The Ritz is open seven days a week. It shows one movie a night at 7 p.m. and a matinee on Sundays at 2 p.m. Movies cost $6 for all ages, and concessions are half the price of those at the multiplex. In addition to being affordable entertainment, seeing a show at the Ritz includes the ambience of a nearly centuryold theatre. The building was built in the 1920s, during the era of silent movies accompanied by live music from the orchestra pit, so it has great acoustics.

The Ritz had to close for two weeks in September because there were no 35 mm films available for them to show. The theatre cannot even show old, classic films because they also have been converted to digital format. Malcolm said, “It’s almost coming to the point where the small-town theatres can’t survive without digitizing.” The Ritz Theatre has been hosting fundraisers for 18 months in an effort to raise the funds for the new projector; however, they are only halfway along to the cost of the projector. The theatre

36

has held car washes, Zumbathons, bake sales, and even rock-and-roll shows. “We can raise money,” Malcolm said, “but it’s going very slowly because it is in such little amounts.” A silent and live auction, rock shows, and 5Ks are in the works for the future, but the theatre is trying to think of ways to raise more money fast. “If we had five years to go, we could keep going with fundraisers, but the studios are not waiting for us,” says Malcolm.

“Once you’ve been to the Ritz, it’s a whole different experience than going to a multiplex,” Malcolm claimed. “Come to the Ritz Theatre and see what it’s like to see a movie in a real movie palace. Come thirty minutes south instead of north, and find a theatre that gives you a completely different way to see a movie.”

The Ritz Theatre’s 24-hour movie information line is 706-647-7022. For additional information about the Ritz, call 706-647-5372 (evenings only).

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Richard Linklater Ethan  Hawke Julie  Delpy  

1995 Before  Sunrise

2004 Before  Sunset

39


I

n 1995, director Richard Linklater released Before Sunrise, a quiet, intimate drama about two starry-­ eyed young people sharing a romantic evening together in Vienna. Jesse (Ethan Hawke,   Training  Day) was an American wandering across Europe, while Celine ( Julie Delpy, 2  Days  in  Paris) was a French student enjoying her summer vacation. It’s a lovely, bittersweet movie which perfectly captures the pangs of falling in love against your better judgment. Nine years later, Linklater released the sequel Before  Sunset, which finds Jesse and Celine sharing another chance encounter, reconnecting and filling each other in on what’s happening in their lives. They’re a little older, a little wiser, and a little more guarded in the second film, but one can still see traces of the youthful passion that fueled their characters the first time around. Fast forward another nine years to the latest film in the series, Before  Midnight, which finds our two characters in the middle of a long-­ term relationship. This is unlikely material for a movie franchise, to be sure, but that’s also a large part of what makes the Before series one of the most unique film sagas of all time. Given the nine-­ year chunks of time between installments, it’s always striking to see how much our beloved characters have changed over the years. It’s a series of films which adds up to more than the sum of its parts—a series which takes on the ambitious task of examining how we view both life and love changes as we get older. The woozy infatuation of Before  Sunrise gave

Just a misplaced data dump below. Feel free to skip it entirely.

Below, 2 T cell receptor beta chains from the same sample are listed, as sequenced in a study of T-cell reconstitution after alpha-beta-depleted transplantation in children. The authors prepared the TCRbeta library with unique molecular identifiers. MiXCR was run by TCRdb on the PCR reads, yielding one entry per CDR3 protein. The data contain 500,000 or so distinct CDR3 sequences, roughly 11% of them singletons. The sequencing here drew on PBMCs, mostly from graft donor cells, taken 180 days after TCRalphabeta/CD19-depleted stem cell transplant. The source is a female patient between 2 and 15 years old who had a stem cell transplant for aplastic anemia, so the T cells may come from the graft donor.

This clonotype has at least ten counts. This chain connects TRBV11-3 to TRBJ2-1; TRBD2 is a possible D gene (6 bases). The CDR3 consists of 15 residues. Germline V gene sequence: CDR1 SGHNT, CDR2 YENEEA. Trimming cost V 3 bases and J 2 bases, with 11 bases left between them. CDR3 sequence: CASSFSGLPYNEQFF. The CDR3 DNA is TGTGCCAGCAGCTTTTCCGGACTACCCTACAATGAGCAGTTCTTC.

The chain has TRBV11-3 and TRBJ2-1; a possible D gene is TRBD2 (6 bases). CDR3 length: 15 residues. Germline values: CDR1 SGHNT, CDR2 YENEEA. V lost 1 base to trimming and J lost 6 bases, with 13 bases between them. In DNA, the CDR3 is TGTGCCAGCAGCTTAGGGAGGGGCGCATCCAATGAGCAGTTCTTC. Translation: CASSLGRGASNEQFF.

40

Continued on  pg.  43

way to gentler affection in Before Sunset, which in turn gives way to weary determination in Before   Midnight. On their own, the films are expertly crafted character studies, but as a group they represent an invaluable look at human nature. That being said, I’d argue that Before  Midnight is the most powerful film in the series to date, and one which is sure

brutally honest and unflinching arguments ever captured on film: a hotel room spat so emotionally taxing that you may feel as if you’re watching a horror film. As bleak as it can get at times, Before Midnight isn’t a cruel or nihilistic film. There are moments of genuine loveliness alongside the moments of misery, and the arguments are

Photo credit:  insidemovies.ew.com

to resonate with anyone who is or has been in a long-­term relationship. Now that Jesse and Celine have actually been living with each other for nine years, elements of their personalities which were once endearing quirks have become grating habits. There’s more tension and passive-­aggressive sniping in their current relationship; sometimes it seems as if their love for their two young daughters is the only thing keeping them together. As has been the case in all of the films, most of the movie simply observes the couple talking to one another. In the past, such conversations have led to profound romantic declarations. This time, the conversation leads to one of the most

occasionally balanced by scenes which suggest that genuine love still exists between these two weary souls. The greatest accomplishment of the film is the manner in which it demonstrates that sustaining any long-­lasting relationship is hard work. Hawke and Delpy deliver absolutely masterful performances and capture every nuance hidden in the dialogue (co-­written by Linklater and the actors). Will these two make it another nine years? It’s hard to say, but I’m sure that both the two lovers and their audience once again will have grown and changed a great deal by that point. Linklater and his superb actors are taking us on an unprecedented lifelong journey, and I’m looking forward to the next chapter nine years down the road.